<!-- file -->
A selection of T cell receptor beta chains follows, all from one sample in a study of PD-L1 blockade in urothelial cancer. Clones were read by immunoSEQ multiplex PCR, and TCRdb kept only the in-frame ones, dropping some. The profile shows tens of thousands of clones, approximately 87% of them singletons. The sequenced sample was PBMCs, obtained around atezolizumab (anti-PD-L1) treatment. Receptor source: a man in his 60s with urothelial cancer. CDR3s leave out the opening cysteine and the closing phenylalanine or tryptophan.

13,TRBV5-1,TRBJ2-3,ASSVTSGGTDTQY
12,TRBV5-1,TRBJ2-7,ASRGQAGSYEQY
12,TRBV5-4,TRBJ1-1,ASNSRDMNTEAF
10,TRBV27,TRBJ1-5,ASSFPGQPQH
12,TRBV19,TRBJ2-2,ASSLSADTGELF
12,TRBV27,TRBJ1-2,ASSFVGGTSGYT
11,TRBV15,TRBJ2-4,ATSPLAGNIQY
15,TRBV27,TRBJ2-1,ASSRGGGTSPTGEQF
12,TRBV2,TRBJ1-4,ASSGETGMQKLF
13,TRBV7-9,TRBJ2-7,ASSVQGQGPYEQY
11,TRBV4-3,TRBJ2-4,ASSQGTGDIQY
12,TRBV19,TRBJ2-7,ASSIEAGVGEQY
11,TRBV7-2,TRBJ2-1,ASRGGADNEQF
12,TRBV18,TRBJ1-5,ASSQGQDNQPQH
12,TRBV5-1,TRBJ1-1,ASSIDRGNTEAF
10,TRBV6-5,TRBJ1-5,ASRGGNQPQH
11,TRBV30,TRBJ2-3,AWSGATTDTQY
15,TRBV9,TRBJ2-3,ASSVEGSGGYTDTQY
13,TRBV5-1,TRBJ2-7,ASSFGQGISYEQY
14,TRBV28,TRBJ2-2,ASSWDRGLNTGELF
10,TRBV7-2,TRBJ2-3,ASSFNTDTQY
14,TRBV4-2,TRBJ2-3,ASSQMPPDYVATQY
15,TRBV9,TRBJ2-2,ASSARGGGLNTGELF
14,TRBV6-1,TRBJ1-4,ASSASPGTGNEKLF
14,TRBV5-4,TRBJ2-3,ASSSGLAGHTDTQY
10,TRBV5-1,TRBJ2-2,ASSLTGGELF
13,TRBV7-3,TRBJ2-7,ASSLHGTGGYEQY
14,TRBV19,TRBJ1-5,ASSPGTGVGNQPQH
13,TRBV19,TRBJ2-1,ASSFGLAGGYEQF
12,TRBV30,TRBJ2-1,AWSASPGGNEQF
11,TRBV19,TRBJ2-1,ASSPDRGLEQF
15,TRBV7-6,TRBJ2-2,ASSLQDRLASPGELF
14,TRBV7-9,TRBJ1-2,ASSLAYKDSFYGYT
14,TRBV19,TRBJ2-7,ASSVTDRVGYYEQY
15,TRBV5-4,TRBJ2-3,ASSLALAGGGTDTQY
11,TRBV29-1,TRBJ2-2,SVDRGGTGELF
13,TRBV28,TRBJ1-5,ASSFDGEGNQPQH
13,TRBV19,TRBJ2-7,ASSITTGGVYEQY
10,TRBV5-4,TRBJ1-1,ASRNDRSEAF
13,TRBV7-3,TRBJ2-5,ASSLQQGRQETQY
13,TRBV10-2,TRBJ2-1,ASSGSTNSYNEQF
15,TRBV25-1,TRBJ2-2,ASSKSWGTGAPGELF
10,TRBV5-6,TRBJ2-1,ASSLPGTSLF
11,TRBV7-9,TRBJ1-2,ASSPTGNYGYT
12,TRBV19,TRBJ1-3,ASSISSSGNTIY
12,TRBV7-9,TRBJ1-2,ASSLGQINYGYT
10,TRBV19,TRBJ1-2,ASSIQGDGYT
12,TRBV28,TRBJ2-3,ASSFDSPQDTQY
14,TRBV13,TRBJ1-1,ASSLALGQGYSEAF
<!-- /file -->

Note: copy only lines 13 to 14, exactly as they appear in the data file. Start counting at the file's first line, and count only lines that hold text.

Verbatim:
12,TRBV19,TRBJ2-7,ASSIEAGVGEQY
11,TRBV7-2,TRBJ2-1,ASRGGADNEQF